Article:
Build it back already!
The city’s “Build it Back” superstorm Sandy recovery program has many Brooklynites living in shells of the cherished homes they’ve had for 30 years or more, residents complained at a Council hearing on the program on Monday.
“These people have nowhere to go” said David Wynn, president of the Seagate Association, whose homeowners on the western end of Coney Island were particularly hard hit. “They’re living in hovels.”
Nearly all of the storm victims who testified complained about the program’s snail-like pace — just three households in the city shared $100,000 in stipends for single-family home repairs since June of 2013 — and residents focused their ire on newly minted Office of Housing and Recovery Operations director Amy Peterson, who admitted that the program has been seriously flawed.
Build It Back launched without a customer service team, she said, and it didn’t even have enough staff to properly serve customers until late October, 2013.
Since then, its workforce has grown to 70 employees and 200 contracted workers, and Mayor Bill DeBlasio announced on March 29 that he will assign an additional 35 workers to the program.
But that’s come too late for residents who say they’ve squandered precious dollars on repairs that weren’t compliant with the new program.
“All the money I got from the insurance company is wasted,” said Rocco Brescia, who learned he had to elevate his home in Coney Island after he sunk thousands of dollars into first-floor repairs.
Peterson, who promised that checks for residents totaling $800,000 were already disbursed or in the mail, said that there was a method to all the bureaucratic madness.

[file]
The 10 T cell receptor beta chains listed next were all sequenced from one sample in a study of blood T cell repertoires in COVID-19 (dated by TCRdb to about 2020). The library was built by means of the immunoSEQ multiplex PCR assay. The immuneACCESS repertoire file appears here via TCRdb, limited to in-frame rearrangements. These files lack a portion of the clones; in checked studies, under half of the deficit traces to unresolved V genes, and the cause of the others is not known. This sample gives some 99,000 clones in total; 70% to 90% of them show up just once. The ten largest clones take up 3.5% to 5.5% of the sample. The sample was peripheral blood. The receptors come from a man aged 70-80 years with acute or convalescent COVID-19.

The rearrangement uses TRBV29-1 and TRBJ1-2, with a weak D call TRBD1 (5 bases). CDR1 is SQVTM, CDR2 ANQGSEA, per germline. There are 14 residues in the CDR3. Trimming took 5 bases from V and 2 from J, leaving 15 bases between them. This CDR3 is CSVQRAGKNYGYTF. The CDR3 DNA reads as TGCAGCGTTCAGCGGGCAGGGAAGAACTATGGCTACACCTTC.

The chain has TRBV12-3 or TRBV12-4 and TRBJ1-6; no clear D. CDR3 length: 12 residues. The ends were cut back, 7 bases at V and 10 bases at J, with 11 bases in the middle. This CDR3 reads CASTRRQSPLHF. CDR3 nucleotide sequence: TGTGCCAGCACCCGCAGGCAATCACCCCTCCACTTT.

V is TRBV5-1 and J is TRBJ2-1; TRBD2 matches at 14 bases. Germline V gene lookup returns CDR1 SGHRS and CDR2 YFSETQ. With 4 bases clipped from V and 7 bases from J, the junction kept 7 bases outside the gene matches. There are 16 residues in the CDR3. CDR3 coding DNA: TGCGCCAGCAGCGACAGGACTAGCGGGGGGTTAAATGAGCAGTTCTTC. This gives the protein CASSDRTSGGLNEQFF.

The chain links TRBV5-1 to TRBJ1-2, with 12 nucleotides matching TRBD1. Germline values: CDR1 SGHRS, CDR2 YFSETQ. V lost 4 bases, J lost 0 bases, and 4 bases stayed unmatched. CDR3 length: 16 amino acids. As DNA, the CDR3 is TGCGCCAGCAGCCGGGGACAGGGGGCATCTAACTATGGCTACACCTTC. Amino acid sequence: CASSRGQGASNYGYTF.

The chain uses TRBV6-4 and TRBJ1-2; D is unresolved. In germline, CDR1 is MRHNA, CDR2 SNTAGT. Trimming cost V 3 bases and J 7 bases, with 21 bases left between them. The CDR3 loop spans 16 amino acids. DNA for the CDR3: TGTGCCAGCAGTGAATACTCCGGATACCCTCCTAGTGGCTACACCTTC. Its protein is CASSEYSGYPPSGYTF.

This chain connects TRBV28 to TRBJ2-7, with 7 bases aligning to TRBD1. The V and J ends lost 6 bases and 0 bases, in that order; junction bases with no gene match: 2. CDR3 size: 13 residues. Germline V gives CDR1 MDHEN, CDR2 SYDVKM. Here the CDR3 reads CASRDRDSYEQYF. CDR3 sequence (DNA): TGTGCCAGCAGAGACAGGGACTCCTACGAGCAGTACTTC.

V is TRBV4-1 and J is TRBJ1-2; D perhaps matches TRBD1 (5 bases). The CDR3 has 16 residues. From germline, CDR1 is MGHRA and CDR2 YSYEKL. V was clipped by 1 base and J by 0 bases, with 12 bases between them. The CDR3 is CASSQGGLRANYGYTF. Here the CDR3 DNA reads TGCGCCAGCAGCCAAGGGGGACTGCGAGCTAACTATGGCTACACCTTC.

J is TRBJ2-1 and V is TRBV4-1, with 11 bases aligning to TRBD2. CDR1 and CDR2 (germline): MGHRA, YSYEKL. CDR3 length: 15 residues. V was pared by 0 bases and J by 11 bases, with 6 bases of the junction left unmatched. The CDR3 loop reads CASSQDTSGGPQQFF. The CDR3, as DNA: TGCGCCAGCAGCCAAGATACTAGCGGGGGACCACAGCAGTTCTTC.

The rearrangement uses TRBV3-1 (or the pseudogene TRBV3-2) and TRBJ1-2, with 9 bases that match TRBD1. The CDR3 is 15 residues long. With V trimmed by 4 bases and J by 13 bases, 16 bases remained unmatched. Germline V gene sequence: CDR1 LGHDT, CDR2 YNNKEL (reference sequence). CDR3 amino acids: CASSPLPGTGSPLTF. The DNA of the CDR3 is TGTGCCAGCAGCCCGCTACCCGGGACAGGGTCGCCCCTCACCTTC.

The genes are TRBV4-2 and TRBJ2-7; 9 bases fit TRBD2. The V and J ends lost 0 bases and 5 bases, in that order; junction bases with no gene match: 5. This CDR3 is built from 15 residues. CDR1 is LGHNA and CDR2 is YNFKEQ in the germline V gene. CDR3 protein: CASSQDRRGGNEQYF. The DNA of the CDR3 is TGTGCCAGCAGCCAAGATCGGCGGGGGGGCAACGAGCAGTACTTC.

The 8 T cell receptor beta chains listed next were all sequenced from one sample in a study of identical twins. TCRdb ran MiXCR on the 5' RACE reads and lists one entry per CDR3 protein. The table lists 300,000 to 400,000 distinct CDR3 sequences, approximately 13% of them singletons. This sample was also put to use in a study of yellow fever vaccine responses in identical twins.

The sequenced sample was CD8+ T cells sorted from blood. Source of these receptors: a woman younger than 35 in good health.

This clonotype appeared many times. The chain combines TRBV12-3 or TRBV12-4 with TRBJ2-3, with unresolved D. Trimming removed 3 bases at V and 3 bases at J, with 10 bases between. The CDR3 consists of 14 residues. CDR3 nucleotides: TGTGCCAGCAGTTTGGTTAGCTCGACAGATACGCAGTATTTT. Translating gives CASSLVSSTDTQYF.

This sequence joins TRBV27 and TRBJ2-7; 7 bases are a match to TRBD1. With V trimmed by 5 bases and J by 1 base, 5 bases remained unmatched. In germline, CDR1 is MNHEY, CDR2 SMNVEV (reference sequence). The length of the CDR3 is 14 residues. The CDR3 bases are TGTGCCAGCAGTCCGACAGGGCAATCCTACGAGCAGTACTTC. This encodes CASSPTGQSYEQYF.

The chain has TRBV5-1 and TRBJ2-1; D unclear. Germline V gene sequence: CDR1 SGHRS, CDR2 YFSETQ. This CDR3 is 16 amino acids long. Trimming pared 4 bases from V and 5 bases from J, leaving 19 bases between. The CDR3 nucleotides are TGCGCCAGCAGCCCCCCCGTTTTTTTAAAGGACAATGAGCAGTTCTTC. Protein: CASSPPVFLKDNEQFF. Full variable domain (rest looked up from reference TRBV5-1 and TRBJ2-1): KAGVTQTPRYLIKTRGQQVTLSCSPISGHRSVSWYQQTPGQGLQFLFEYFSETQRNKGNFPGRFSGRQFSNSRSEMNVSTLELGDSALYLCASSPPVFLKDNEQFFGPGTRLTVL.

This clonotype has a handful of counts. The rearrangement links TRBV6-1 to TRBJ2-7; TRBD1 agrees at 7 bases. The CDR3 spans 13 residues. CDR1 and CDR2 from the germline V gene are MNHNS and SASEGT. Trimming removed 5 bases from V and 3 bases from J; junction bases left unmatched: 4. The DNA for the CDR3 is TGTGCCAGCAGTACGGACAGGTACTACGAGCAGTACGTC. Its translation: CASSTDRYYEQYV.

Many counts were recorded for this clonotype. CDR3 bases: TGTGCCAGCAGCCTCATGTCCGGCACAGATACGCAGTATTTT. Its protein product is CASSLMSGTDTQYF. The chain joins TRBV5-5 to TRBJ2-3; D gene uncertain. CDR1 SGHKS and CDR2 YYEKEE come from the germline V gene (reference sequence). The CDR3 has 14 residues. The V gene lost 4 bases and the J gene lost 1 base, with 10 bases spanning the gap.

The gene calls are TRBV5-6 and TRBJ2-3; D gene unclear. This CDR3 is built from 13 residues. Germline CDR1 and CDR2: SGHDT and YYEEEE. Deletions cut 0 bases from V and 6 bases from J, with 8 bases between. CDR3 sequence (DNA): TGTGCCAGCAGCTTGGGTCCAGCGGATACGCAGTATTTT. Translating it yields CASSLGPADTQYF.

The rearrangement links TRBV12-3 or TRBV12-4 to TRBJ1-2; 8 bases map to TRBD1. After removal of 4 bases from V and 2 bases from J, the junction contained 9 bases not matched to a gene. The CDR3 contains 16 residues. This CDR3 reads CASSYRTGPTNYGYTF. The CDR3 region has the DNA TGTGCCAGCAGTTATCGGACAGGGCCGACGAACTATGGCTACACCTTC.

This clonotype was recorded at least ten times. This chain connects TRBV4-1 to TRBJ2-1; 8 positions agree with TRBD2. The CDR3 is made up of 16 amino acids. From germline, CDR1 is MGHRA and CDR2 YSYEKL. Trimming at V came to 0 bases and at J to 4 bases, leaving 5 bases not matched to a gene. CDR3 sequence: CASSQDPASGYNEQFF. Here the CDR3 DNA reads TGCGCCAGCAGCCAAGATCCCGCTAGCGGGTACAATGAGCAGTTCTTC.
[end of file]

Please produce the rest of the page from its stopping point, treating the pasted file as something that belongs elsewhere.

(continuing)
The program was designed to not repeat the sins of past disaster relief programs, which were rife with contractor fraud and shoddy construction.
“The intent was for clients of the program to feel assured that construction would be done correctly, to the resilient building standards, and that they would bear no risk that funds would be reclaimed or extorted,” she said.
To that end, she said, the process includes multiple steps, including having those affected meet with multiple contractors and specialists. But handing applicants off through different technocrats breaks down accountability, she said.
Homeowners said this aspect was particularly frustrating, because it was clear that important information was being lost in the shuffle.
The federally funded program is finally starting to pay out, but the going is slow, and the money available can’t help everyone.
More than 600 of Build It Back’s 20,000 applicants citywide have accepted deals and are in the early stages of planning their repairs or rebuilds.
Program beneficiaries have accepted about $40 million — though the city has not yet issued most of the checks and the city has offered an additional $312 million for rebuilding plans that homeowners have not yet committed to, Peterson said.
More people are getting to the final stages of the process, she said. By January, there had been just 500 review meetings. Since then there have been more than 2,500. The ramp-up is part of a push from the DeBlasio administration to re-prioritize how funding is allocated, a city spokeswoman said.
DeBlasio announced over the weekend an additional $100 million in funding for the program that will ensure all homeowners who have chosen to rebuild will get money, regardless of income level or priority status.
Currently, the city faces a $1 billion shortfall to aid repairs for priority 2 and 3 homeowners, who make up a little less than half of applicants, Peterson said.
The federal government has made two allocations to the program so far — totalling $1,695,000. Now the city is pushing for a third allocation that would fully fund repair work, a city spokeswoman said. The city has two years from the time it draws down federal funds to disburse the money, a city spokeswoman said.
Peterson acknowledged that the mayor’s office has the power to re-open enrollment — something Councilman Mark Treyger (D–Coney Island) has called for — but she said council members need to make that case to the city.
Until then, Sandy victims say they need to get what’s coming to them and get on with their lives.
“Show us the money,” said Joseph Palmer-Doyle of Queens.